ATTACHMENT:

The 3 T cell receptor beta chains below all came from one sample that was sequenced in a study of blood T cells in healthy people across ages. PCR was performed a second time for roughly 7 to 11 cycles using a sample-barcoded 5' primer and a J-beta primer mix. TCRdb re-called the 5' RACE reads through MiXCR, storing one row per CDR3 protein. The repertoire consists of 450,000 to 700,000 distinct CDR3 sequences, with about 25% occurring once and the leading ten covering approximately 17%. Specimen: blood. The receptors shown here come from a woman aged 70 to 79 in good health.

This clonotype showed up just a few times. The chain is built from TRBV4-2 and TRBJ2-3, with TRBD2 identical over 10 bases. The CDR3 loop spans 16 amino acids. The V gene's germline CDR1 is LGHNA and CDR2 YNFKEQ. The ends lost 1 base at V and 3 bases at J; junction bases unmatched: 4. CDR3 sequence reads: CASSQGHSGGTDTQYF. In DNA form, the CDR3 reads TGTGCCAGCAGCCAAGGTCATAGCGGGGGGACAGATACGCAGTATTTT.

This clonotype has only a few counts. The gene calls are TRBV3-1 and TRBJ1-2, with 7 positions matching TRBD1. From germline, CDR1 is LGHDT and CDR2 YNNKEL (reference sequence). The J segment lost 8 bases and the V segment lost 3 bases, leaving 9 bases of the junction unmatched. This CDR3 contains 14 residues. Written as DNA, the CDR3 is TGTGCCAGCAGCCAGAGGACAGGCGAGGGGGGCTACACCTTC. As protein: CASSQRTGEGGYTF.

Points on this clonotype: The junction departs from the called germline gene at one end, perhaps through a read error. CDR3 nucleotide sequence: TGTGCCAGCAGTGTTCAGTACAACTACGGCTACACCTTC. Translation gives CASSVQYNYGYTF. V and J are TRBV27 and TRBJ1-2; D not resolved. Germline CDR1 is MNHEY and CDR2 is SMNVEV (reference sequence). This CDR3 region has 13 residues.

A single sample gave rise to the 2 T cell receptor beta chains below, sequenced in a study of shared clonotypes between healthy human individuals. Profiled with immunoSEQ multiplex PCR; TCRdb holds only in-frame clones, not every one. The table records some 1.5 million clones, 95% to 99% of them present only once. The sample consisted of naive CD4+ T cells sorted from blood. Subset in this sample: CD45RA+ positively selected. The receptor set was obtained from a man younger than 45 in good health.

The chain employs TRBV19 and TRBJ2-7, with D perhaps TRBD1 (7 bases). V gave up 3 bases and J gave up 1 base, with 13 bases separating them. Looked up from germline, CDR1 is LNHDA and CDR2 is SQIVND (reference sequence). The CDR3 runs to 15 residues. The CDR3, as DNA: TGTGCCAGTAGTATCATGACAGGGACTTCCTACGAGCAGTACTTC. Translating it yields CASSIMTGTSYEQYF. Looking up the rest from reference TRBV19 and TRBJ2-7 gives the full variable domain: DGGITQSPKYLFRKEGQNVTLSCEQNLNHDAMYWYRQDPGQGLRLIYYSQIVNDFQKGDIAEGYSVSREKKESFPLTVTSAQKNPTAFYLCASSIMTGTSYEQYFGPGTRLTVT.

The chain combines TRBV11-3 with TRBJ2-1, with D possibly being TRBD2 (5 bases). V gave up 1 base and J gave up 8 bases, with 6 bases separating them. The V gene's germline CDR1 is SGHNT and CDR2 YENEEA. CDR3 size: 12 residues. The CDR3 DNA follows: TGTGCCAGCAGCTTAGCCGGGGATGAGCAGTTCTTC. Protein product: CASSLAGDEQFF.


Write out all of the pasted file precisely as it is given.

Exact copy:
The 3 T cell receptor beta chains below all came from one sample that was sequenced in a study of blood T cells in healthy people across ages. PCR was performed a second time for roughly 7 to 11 cycles using a sample-barcoded 5' primer and a J-beta primer mix. TCRdb re-called the 5' RACE reads through MiXCR, storing one row per CDR3 protein. The repertoire consists of 450,000 to 700,000 distinct CDR3 sequences, with about 25% occurring once and the leading ten covering approximately 17%. Specimen: blood. The receptors shown here come from a woman aged 70 to 79 in good health.

This clonotype showed up just a few times. The chain is built from TRBV4-2 and TRBJ2-3, with TRBD2 identical over 10 bases. The CDR3 loop spans 16 amino acids. The V gene's germline CDR1 is LGHNA and CDR2 YNFKEQ. The ends lost 1 base at V and 3 bases at J; junction bases unmatched: 4. CDR3 sequence reads: CASSQGHSGGTDTQYF. In DNA form, the CDR3 reads TGTGCCAGCAGCCAAGGTCATAGCGGGGGGACAGATACGCAGTATTTT.

This clonotype has only a few counts. The gene calls are TRBV3-1 and TRBJ1-2, with 7 positions matching TRBD1. From germline, CDR1 is LGHDT and CDR2 YNNKEL (reference sequence). The J segment lost 8 bases and the V segment lost 3 bases, leaving 9 bases of the junction unmatched. This CDR3 contains 14 residues. Written as DNA, the CDR3 is TGTGCCAGCAGCCAGAGGACAGGCGAGGGGGGCTACACCTTC. As protein: CASSQRTGEGGYTF.

Points on this clonotype: The junction departs from the called germline gene at one end, perhaps through a read error. CDR3 nucleotide sequence: TGTGCCAGCAGTGTTCAGTACAACTACGGCTACACCTTC. Translation gives CASSVQYNYGYTF. V and J are TRBV27 and TRBJ1-2; D not resolved. Germline CDR1 is MNHEY and CDR2 is SMNVEV (reference sequence). This CDR3 region has 13 residues.

A single sample gave rise to the 2 T cell receptor beta chains below, sequenced in a study of shared clonotypes between healthy human individuals. Profiled with immunoSEQ multiplex PCR; TCRdb holds only in-frame clones, not every one. The table records some 1.5 million clones, 95% to 99% of them present only once. The sample consisted of naive CD4+ T cells sorted from blood. Subset in this sample: CD45RA+ positively selected. The receptor set was obtained from a man younger than 45 in good health.

The chain employs TRBV19 and TRBJ2-7, with D perhaps TRBD1 (7 bases). V gave up 3 bases and J gave up 1 base, with 13 bases separating them. Looked up from germline, CDR1 is LNHDA and CDR2 is SQIVND (reference sequence). The CDR3 runs to 15 residues. The CDR3, as DNA: TGTGCCAGTAGTATCATGACAGGGACTTCCTACGAGCAGTACTTC. Translating it yields CASSIMTGTSYEQYF. Looking up the rest from reference TRBV19 and TRBJ2-7 gives the full variable domain: DGGITQSPKYLFRKEGQNVTLSCEQNLNHDAMYWYRQDPGQGLRLIYYSQIVNDFQKGDIAEGYSVSREKKESFPLTVTSAQKNPTAFYLCASSIMTGTSYEQYFGPGTRLTVT.

The chain combines TRBV11-3 with TRBJ2-1, with D possibly being TRBD2 (5 bases). V gave up 1 base and J gave up 8 bases, with 6 bases separating them. The V gene's germline CDR1 is SGHNT and CDR2 YENEEA. CDR3 size: 12 residues. The CDR3 DNA follows: TGTGCCAGCAGCTTAGCCGGGGATGAGCAGTTCTTC. Protein product: CASSLAGDEQFF.